Can natural hair be a “choice”.
Words by Nicole Ready
Feb. 26, 2021
For Black women the ‘choice’ to wear their hair in its natural form is not always so simple. There are a number of factors we are faced with daily and as a result, subconsciously that ‘choice’ can get distorted or even taken away. Both western society and the Black community play a part in limiting Black women. For many, there are years before they go natural where they just don’t consider it an option, which is often deeper than assumed.
Attitudes towards afro hair in the Black community for a long time have influenced the practice of managing it - a chore, rather than embracing it - choice. Even the go to option of relaxers comes with it risks. Without the awareness and education of alternatives, it will continue to bee seen as the quick fix choice. But the beauty in Black hair is how versatile it is, which is why representation within traditional media and the presence of the natural hair movement on social media is so important, so it is seen. It is fundamental for the next generation of Black girls, in setting them up with the tools to take control and write the narrative for their own hair.
" Both western society and the Black community play a part in limiting Black women "
When hearing the phase ‘good hair’ most Black women know what that insinuates, and whether their own hair reflects that within the Black community. Through generational pass downs there is this concept of loose, shiny and easy to manage hair, being the most acceptable and desirable natural hair to have. Which is intrinsically linked to colourism and that is whole article in itself. But it all stems from this European standard of beauty we are supposed to aspire to attain. Although created by another race, it continues to have a profound impact on Black womens self acceptance.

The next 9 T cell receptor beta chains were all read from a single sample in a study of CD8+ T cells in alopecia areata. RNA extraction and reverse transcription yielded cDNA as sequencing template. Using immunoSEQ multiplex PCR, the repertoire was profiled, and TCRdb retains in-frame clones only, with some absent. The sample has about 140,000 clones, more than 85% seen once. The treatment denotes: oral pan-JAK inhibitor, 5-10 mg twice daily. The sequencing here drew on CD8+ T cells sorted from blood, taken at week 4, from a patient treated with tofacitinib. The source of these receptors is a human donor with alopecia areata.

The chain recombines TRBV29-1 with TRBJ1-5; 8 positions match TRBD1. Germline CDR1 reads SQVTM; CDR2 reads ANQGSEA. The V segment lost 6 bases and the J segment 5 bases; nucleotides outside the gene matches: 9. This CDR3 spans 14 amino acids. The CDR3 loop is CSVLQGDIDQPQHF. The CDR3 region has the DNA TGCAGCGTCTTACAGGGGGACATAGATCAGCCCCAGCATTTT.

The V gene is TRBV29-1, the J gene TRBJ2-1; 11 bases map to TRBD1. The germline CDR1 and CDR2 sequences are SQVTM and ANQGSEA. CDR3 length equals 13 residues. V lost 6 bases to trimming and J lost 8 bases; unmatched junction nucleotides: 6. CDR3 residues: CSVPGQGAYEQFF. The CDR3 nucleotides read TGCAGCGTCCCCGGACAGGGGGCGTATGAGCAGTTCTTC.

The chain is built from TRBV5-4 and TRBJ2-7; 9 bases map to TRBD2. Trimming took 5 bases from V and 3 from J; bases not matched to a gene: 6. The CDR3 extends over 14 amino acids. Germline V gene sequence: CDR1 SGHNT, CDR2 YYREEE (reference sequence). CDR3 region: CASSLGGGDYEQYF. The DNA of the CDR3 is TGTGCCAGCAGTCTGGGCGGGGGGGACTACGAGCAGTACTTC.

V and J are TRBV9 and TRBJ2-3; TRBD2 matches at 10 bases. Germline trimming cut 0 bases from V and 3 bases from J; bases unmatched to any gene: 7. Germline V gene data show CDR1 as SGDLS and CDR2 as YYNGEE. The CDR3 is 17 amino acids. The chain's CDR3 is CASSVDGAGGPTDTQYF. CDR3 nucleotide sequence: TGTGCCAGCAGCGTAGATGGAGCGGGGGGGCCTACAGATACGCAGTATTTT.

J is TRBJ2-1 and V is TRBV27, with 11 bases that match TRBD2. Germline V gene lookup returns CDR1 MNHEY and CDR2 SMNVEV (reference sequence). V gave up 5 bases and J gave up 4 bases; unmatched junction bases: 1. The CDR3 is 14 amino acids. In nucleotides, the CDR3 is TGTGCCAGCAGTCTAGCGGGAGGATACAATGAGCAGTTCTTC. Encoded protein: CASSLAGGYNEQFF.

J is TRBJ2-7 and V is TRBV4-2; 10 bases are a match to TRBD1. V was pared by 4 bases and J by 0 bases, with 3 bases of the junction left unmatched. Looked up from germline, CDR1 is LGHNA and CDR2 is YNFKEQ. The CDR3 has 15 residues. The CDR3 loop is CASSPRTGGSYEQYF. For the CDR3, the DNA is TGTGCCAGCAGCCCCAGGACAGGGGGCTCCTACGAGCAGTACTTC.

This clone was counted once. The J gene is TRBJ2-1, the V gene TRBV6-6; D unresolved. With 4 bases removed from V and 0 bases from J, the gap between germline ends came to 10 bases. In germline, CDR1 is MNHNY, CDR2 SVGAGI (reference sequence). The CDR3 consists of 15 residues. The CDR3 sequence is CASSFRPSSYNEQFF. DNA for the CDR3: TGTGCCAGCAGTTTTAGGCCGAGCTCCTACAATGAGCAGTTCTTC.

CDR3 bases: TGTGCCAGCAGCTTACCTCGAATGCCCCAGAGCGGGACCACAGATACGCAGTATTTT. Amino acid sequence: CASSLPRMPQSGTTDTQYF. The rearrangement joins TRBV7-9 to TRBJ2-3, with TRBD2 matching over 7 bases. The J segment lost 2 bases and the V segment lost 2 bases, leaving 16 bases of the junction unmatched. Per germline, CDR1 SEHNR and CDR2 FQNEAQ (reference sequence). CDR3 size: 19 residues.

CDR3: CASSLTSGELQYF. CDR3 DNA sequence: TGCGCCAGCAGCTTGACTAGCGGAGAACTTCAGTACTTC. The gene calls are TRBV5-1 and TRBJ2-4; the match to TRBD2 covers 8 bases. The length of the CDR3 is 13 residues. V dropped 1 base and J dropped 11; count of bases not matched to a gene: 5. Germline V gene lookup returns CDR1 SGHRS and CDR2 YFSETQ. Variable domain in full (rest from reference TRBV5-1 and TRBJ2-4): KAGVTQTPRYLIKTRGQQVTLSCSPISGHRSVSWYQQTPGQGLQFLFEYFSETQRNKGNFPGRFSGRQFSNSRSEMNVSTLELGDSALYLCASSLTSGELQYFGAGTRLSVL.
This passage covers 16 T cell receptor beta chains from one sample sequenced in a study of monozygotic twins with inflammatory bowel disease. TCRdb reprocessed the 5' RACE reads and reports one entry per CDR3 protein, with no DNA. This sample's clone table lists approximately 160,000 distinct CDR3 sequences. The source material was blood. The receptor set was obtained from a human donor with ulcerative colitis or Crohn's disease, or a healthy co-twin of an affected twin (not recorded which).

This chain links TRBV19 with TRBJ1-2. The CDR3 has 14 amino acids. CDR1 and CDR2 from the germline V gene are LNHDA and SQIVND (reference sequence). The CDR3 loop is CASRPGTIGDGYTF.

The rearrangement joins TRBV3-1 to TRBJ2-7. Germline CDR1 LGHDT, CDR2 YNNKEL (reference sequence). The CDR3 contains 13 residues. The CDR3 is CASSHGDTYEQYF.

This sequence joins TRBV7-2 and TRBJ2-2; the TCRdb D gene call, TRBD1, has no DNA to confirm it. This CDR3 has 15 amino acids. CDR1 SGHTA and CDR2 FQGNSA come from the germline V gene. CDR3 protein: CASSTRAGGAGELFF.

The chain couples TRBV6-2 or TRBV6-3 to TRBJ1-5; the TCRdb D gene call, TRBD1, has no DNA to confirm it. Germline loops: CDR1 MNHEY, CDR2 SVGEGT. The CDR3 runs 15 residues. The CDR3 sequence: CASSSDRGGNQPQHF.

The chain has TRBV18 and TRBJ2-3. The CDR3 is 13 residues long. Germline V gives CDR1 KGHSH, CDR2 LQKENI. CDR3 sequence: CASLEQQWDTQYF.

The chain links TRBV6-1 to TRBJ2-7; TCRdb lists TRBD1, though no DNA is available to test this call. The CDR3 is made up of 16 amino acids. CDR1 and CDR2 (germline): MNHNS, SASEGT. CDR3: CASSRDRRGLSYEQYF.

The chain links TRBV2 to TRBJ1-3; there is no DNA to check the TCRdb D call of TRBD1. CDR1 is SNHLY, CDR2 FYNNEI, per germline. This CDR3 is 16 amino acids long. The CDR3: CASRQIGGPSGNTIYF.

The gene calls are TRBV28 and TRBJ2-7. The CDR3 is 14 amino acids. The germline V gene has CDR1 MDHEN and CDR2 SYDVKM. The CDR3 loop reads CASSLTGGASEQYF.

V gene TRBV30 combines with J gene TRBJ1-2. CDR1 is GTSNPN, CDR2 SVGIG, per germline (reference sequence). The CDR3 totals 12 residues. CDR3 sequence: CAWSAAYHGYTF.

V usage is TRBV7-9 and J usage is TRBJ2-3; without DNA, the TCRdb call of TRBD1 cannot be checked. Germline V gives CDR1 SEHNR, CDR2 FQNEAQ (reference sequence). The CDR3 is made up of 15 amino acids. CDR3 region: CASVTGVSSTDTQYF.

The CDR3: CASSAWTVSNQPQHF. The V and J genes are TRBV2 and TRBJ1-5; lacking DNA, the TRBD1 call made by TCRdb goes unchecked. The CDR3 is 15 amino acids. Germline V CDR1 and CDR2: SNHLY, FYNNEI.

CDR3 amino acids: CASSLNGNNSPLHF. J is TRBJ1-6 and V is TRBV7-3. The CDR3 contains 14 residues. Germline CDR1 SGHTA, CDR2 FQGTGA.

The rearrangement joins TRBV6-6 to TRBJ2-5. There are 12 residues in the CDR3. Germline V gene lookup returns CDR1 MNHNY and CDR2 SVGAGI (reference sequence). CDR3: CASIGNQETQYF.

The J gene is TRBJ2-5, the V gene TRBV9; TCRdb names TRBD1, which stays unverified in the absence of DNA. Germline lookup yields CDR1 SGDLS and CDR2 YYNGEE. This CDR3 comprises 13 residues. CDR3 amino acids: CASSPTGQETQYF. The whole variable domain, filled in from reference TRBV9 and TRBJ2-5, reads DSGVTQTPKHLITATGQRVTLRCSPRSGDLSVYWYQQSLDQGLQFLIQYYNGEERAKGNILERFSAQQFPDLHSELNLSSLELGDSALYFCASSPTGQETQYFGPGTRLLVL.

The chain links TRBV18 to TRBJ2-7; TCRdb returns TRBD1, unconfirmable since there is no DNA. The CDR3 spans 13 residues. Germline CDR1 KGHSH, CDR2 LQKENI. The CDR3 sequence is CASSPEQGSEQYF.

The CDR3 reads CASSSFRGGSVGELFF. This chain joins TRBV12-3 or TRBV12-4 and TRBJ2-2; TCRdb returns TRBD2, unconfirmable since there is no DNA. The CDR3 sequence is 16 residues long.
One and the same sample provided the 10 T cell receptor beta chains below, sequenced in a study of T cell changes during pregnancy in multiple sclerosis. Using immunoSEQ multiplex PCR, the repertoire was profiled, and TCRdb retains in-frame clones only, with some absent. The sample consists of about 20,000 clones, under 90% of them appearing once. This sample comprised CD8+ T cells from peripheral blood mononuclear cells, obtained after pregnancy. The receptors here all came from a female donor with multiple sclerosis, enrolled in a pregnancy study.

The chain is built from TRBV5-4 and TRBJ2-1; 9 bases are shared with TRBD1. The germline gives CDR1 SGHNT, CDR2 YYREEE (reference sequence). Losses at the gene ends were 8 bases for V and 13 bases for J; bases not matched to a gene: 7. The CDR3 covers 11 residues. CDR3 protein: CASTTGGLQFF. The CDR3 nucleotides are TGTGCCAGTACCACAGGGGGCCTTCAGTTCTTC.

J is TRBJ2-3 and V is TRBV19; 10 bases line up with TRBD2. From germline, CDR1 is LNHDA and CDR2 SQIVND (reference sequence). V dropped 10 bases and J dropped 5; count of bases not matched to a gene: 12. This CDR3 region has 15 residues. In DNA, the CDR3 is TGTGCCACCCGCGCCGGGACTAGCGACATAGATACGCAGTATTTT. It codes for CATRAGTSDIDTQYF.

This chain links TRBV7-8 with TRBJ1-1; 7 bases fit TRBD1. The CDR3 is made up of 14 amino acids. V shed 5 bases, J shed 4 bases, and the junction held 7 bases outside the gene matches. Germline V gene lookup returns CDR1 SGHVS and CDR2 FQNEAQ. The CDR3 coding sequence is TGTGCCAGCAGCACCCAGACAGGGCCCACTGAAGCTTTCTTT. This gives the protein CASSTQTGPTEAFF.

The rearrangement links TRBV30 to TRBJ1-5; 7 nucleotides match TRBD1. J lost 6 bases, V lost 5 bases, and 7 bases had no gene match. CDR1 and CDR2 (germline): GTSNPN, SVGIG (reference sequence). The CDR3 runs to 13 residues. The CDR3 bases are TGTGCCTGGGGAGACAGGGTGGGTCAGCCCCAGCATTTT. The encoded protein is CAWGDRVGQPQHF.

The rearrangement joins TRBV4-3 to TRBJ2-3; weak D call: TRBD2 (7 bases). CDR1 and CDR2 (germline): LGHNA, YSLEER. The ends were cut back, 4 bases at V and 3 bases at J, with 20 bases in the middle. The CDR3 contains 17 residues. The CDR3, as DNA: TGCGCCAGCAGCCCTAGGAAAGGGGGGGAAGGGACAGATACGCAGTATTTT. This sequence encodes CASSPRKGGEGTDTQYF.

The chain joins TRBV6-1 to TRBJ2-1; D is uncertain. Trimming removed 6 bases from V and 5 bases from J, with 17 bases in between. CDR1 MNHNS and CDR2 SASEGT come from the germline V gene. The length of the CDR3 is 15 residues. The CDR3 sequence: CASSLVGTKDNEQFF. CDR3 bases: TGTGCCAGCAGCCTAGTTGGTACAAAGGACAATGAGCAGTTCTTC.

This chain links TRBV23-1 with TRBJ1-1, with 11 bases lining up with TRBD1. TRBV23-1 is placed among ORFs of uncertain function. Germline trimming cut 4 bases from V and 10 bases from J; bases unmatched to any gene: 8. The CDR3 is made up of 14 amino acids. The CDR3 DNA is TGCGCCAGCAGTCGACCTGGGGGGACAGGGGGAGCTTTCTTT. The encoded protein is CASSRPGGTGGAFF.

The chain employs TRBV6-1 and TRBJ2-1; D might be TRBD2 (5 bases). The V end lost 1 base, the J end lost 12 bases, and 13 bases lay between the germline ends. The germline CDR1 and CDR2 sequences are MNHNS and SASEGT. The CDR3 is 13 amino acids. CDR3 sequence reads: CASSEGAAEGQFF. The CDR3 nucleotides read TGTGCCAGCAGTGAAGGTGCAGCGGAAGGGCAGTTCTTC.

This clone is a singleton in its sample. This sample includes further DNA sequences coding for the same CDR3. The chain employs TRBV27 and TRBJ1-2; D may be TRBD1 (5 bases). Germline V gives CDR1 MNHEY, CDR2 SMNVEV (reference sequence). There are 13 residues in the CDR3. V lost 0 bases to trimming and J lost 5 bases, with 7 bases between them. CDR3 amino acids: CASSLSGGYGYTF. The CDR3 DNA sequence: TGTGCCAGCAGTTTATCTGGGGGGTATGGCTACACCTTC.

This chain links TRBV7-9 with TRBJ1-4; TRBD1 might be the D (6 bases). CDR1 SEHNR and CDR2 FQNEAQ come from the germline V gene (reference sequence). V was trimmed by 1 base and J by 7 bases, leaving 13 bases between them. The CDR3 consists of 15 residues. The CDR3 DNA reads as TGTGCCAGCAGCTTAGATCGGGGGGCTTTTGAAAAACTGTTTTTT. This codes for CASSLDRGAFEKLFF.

Within western society there is a lack of understanding of afro hair, which leads to comments and actions, towards Black women unaware of the impact they will have. It starts young, often in school, a joke here and laugh there, but that awareness of the disparity doesn’t go away for Black girls. Touching Black hair has the same impact. Most Black women can relate to the uncomfortableness of a hand reaching out to touch your hair often without asking. A fascination which in reality is ignorance. These microagressive tendancies depreciate Black hair, the result is some Black women limit their hairstyles in order to avoid the consequences.
Education is the key to allowing natural hair to be an feasible option and also plays a part in self acceptance and assurance, so Black girls are raised to become empowered Black women. The overarching issue of beauty ideals and ‘good hair’ has to be unlearnt and not allow something forced upon us for so long to determine what we think and do with our own hair. Finally society has to actively engage and recognise the ignorance towards Black women, to allow afro hair to be a conscious proud choice for us.
Photography Sally Nguyen
Stylist Asma Elmi
Models Nicole, Temaka, Tosin
Make-up Beylan Muse
Words by Nicole Ready